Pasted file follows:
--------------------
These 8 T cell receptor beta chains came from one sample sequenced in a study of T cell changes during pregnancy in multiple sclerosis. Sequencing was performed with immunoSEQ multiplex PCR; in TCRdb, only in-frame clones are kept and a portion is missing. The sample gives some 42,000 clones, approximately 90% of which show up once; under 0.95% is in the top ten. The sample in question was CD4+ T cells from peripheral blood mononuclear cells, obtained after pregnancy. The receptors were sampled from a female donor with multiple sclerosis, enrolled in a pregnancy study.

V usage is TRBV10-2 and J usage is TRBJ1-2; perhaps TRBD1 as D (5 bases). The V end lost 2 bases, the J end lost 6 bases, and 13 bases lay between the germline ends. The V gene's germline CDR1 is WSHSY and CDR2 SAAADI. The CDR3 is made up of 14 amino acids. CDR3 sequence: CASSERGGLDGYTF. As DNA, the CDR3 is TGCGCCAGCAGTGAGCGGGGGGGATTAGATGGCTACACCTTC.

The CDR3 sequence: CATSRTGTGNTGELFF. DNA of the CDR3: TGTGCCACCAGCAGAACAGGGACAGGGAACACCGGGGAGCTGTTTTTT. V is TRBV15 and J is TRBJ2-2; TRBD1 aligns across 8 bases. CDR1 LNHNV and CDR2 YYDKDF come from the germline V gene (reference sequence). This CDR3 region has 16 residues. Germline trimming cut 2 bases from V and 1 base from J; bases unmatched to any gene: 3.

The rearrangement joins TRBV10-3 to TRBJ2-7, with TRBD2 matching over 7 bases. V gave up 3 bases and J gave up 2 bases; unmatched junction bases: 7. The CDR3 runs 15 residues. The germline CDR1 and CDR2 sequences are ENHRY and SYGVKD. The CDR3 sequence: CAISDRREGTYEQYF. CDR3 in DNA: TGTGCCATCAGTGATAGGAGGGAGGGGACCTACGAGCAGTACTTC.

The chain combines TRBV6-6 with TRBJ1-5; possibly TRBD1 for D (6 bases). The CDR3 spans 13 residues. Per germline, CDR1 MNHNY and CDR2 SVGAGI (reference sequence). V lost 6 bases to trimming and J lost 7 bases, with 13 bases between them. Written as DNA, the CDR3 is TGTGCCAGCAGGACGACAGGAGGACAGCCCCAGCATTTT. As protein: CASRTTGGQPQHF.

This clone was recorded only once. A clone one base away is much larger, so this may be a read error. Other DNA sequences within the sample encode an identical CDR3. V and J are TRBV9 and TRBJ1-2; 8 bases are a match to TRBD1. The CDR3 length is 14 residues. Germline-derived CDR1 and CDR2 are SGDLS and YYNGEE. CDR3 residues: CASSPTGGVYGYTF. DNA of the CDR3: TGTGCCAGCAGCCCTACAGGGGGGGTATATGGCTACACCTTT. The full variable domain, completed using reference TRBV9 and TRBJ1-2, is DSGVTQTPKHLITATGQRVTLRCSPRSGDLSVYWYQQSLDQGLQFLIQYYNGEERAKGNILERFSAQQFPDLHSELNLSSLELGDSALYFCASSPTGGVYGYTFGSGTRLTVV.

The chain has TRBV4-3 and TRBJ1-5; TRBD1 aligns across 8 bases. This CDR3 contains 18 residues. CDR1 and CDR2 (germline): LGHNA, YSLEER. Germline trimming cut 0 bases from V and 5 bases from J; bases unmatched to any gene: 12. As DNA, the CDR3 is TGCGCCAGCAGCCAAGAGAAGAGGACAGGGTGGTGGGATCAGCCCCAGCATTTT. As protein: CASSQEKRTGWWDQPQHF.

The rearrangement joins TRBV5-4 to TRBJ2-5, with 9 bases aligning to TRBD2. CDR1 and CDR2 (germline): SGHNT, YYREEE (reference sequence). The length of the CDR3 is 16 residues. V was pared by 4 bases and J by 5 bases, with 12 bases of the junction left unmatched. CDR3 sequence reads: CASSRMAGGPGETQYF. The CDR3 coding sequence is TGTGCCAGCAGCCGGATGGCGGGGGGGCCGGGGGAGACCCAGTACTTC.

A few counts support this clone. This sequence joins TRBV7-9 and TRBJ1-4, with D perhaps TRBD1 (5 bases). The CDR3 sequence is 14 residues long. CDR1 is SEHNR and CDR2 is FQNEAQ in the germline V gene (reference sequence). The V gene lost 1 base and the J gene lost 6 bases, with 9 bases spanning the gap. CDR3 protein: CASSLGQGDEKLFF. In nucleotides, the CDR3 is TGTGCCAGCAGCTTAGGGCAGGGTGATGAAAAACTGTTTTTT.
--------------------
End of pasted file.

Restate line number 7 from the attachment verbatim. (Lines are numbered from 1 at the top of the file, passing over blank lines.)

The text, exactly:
The chain has TRBV4-3 and TRBJ1-5; TRBD1 aligns across 8 bases. This CDR3 contains 18 residues. CDR1 and CDR2 (germline): LGHNA, YSLEER. Germline trimming cut 0 bases from V and 5 bases from J; bases unmatched to any gene: 12. As DNA, the CDR3 is TGCGCCAGCAGCCAAGAGAAGAGGACAGGGTGGTGGGATCAGCCCCAGCATTTT. As protein: CASSQEKRTGWWDQPQHF.